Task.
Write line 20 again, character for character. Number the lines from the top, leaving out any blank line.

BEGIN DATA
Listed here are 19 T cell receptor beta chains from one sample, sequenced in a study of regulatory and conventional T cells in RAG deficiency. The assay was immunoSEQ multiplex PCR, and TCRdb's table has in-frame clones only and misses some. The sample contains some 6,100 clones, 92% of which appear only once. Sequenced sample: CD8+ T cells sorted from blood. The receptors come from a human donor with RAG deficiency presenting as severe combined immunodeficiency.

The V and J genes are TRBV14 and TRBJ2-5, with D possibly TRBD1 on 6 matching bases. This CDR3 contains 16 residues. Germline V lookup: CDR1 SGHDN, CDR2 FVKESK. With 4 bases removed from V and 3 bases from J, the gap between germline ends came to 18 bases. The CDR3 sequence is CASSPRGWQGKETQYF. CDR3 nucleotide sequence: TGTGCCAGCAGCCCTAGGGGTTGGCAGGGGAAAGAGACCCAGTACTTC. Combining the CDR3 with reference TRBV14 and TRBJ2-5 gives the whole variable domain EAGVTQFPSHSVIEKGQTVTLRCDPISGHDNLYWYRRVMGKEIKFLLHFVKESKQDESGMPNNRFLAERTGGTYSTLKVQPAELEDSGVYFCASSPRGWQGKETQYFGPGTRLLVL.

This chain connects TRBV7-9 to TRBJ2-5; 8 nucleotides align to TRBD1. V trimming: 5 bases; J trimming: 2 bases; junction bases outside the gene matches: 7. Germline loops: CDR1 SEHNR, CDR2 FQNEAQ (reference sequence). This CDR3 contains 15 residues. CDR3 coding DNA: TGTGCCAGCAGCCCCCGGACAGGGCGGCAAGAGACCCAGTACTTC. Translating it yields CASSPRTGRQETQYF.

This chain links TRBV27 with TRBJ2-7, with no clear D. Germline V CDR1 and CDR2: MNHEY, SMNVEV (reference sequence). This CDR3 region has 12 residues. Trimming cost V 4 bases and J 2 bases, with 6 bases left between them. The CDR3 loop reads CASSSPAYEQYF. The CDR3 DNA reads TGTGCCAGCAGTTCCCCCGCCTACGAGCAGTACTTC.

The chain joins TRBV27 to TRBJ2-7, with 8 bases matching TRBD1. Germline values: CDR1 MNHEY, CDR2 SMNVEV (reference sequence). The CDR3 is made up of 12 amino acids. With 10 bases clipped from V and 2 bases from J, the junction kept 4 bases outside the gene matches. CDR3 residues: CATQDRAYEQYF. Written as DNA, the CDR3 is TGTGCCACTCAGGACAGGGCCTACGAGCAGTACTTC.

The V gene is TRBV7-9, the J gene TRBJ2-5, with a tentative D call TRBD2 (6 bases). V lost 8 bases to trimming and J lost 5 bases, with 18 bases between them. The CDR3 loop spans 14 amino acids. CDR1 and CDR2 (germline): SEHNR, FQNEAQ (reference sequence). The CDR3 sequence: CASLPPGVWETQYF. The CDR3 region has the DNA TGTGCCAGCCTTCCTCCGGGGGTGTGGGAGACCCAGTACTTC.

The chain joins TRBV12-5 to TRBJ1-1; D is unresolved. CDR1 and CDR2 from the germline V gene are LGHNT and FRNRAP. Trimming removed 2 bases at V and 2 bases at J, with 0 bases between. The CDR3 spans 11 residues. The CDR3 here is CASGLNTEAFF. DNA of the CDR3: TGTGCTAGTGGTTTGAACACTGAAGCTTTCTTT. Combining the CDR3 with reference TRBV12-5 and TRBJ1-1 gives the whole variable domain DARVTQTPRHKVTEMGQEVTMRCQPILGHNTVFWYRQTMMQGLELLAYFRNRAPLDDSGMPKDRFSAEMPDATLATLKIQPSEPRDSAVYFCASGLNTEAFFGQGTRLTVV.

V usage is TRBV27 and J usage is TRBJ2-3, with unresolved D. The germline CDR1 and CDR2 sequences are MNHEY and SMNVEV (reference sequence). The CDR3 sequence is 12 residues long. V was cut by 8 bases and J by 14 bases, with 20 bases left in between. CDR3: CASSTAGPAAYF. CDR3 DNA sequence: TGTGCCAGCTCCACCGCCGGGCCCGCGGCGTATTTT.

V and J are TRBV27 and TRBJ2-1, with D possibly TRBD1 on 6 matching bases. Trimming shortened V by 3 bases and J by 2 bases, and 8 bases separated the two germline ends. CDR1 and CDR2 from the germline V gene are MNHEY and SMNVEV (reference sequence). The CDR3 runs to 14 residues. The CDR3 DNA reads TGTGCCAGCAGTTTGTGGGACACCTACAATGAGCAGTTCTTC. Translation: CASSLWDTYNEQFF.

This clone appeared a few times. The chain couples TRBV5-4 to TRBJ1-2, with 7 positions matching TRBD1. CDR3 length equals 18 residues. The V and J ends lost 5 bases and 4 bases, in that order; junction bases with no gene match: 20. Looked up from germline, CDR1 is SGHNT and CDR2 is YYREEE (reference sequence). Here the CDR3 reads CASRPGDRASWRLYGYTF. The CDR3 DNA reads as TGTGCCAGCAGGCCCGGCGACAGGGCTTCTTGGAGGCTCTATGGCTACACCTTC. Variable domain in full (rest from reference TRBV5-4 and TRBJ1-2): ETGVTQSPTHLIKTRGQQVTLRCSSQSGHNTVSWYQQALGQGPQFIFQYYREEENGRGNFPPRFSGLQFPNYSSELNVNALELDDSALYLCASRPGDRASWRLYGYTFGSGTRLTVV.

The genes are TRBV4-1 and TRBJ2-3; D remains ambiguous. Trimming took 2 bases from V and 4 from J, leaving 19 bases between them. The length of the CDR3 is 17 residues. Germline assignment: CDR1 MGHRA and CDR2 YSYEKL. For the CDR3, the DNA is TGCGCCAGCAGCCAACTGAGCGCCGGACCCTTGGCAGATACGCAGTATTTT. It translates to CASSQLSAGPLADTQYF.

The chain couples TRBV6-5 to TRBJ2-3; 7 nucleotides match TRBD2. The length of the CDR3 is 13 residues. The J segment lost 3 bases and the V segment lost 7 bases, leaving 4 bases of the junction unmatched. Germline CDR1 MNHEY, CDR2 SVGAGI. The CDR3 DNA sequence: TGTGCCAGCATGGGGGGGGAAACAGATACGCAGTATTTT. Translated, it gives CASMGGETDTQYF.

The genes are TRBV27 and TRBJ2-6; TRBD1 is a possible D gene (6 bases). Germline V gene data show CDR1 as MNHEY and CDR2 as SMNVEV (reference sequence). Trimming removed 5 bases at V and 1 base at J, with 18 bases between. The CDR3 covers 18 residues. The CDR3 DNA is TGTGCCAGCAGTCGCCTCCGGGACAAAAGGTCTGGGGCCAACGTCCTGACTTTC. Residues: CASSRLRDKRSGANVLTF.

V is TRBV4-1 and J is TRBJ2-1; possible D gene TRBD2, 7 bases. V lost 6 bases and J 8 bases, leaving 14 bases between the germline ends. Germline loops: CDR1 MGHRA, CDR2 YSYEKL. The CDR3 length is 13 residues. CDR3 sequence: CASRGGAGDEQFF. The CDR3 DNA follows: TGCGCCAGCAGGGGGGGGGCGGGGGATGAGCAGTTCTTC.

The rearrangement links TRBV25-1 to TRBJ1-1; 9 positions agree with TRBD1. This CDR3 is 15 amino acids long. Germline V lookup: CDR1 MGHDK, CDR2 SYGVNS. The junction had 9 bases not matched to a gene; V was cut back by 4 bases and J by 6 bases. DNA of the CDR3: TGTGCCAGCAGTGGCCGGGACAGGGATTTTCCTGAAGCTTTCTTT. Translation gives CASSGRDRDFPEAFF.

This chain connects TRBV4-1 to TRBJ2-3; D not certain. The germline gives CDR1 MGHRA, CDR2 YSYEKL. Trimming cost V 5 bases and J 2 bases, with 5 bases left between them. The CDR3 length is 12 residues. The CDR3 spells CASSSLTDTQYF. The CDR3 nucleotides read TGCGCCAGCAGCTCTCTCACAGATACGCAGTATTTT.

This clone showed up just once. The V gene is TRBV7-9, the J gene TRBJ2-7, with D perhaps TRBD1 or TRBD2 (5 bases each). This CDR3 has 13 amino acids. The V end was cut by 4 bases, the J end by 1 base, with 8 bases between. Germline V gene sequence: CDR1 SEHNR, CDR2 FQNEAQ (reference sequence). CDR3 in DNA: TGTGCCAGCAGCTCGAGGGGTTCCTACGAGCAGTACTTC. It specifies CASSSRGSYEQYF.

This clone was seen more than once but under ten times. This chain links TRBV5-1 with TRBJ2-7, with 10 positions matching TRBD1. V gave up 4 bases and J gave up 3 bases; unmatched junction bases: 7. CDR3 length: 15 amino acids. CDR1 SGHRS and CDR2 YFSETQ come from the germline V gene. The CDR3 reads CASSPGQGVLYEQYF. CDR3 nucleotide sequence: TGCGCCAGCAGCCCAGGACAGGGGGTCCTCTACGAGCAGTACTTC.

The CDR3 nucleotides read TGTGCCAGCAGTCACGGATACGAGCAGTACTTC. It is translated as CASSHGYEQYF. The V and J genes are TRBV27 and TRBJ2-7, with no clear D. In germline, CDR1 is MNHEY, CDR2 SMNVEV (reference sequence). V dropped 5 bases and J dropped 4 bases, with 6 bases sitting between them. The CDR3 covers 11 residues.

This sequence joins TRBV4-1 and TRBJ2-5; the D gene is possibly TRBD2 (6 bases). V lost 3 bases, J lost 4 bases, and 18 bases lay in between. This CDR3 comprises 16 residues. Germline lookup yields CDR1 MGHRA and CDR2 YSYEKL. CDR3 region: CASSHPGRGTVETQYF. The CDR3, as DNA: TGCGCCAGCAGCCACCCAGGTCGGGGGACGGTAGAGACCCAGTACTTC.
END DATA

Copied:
This sequence joins TRBV4-1 and TRBJ2-5; the D gene is possibly TRBD2 (6 bases). V lost 3 bases, J lost 4 bases, and 18 bases lay in between. This CDR3 comprises 16 residues. Germline lookup yields CDR1 MGHRA and CDR2 YSYEKL. CDR3 region: CASSHPGRGTVETQYF. The CDR3, as DNA: TGCGCCAGCAGCCACCCAGGTCGGGGGACGGTAGAGACCCAGTACTTC.